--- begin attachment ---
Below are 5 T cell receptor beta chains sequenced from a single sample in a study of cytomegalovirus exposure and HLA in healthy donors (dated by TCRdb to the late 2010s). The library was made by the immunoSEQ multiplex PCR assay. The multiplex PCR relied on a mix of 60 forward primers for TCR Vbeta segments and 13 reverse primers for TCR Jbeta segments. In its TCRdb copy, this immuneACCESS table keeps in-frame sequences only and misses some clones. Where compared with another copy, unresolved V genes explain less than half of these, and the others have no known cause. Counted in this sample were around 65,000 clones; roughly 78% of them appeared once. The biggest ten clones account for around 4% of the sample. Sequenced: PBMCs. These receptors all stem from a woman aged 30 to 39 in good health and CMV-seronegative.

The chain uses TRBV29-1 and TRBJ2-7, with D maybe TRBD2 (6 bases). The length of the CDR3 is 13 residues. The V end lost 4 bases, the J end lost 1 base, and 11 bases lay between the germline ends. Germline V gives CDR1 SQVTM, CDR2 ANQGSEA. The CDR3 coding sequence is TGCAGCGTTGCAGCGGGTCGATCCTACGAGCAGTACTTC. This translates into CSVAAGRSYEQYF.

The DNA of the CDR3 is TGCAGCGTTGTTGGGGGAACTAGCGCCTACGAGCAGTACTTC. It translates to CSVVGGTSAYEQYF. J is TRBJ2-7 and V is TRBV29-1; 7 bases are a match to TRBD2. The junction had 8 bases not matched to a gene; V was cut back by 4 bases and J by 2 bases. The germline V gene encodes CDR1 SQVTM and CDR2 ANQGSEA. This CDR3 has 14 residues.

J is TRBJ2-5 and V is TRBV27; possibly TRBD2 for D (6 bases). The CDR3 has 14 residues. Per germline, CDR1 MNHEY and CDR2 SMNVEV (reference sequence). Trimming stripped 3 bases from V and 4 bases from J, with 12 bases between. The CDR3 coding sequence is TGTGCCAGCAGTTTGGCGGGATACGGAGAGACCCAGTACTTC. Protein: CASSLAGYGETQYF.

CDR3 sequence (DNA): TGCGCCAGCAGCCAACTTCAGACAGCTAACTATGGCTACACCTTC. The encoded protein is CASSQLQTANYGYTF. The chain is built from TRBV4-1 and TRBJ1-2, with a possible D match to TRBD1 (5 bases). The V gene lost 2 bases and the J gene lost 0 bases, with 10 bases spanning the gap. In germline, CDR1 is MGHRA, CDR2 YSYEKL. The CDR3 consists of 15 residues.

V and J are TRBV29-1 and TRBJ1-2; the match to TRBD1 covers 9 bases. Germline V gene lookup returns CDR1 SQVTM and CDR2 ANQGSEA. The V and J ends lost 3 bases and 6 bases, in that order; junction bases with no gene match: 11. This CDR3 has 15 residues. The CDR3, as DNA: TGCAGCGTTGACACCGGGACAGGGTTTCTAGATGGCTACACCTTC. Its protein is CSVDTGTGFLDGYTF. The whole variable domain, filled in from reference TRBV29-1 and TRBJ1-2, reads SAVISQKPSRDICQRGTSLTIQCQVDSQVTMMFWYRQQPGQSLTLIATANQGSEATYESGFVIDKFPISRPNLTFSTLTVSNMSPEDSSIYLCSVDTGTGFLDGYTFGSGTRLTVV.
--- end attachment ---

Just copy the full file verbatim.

Below are 5 T cell receptor beta chains sequenced from a single sample in a study of cytomegalovirus exposure and HLA in healthy donors (dated by TCRdb to the late 2010s). The library was made by the immunoSEQ multiplex PCR assay. The multiplex PCR relied on a mix of 60 forward primers for TCR Vbeta segments and 13 reverse primers for TCR Jbeta segments. In its TCRdb copy, this immuneACCESS table keeps in-frame sequences only and misses some clones. Where compared with another copy, unresolved V genes explain less than half of these, and the others have no known cause. Counted in this sample were around 65,000 clones; roughly 78% of them appeared once. The biggest ten clones account for around 4% of the sample. Sequenced: PBMCs. These receptors all stem from a woman aged 30 to 39 in good health and CMV-seronegative.

The chain uses TRBV29-1 and TRBJ2-7, with D maybe TRBD2 (6 bases). The length of the CDR3 is 13 residues. The V end lost 4 bases, the J end lost 1 base, and 11 bases lay between the germline ends. Germline V gives CDR1 SQVTM, CDR2 ANQGSEA. The CDR3 coding sequence is TGCAGCGTTGCAGCGGGTCGATCCTACGAGCAGTACTTC. This translates into CSVAAGRSYEQYF.

The DNA of the CDR3 is TGCAGCGTTGTTGGGGGAACTAGCGCCTACGAGCAGTACTTC. It translates to CSVVGGTSAYEQYF. J is TRBJ2-7 and V is TRBV29-1; 7 bases are a match to TRBD2. The junction had 8 bases not matched to a gene; V was cut back by 4 bases and J by 2 bases. The germline V gene encodes CDR1 SQVTM and CDR2 ANQGSEA. This CDR3 has 14 residues.

J is TRBJ2-5 and V is TRBV27; possibly TRBD2 for D (6 bases). The CDR3 has 14 residues. Per germline, CDR1 MNHEY and CDR2 SMNVEV (reference sequence). Trimming stripped 3 bases from V and 4 bases from J, with 12 bases between. The CDR3 coding sequence is TGTGCCAGCAGTTTGGCGGGATACGGAGAGACCCAGTACTTC. Protein: CASSLAGYGETQYF.

CDR3 sequence (DNA): TGCGCCAGCAGCCAACTTCAGACAGCTAACTATGGCTACACCTTC. The encoded protein is CASSQLQTANYGYTF. The chain is built from TRBV4-1 and TRBJ1-2, with a possible D match to TRBD1 (5 bases). The V gene lost 2 bases and the J gene lost 0 bases, with 10 bases spanning the gap. In germline, CDR1 is MGHRA, CDR2 YSYEKL. The CDR3 consists of 15 residues.

V and J are TRBV29-1 and TRBJ1-2; the match to TRBD1 covers 9 bases. Germline V gene lookup returns CDR1 SQVTM and CDR2 ANQGSEA. The V and J ends lost 3 bases and 6 bases, in that order; junction bases with no gene match: 11. This CDR3 has 15 residues. The CDR3, as DNA: TGCAGCGTTGACACCGGGACAGGGTTTCTAGATGGCTACACCTTC. Its protein is CSVDTGTGFLDGYTF. The whole variable domain, filled in from reference TRBV29-1 and TRBJ1-2, reads SAVISQKPSRDICQRGTSLTIQCQVDSQVTMMFWYRQQPGQSLTLIATANQGSEATYESGFVIDKFPISRPNLTFSTLTVSNMSPEDSSIYLCSVDTGTGFLDGYTFGSGTRLTVV.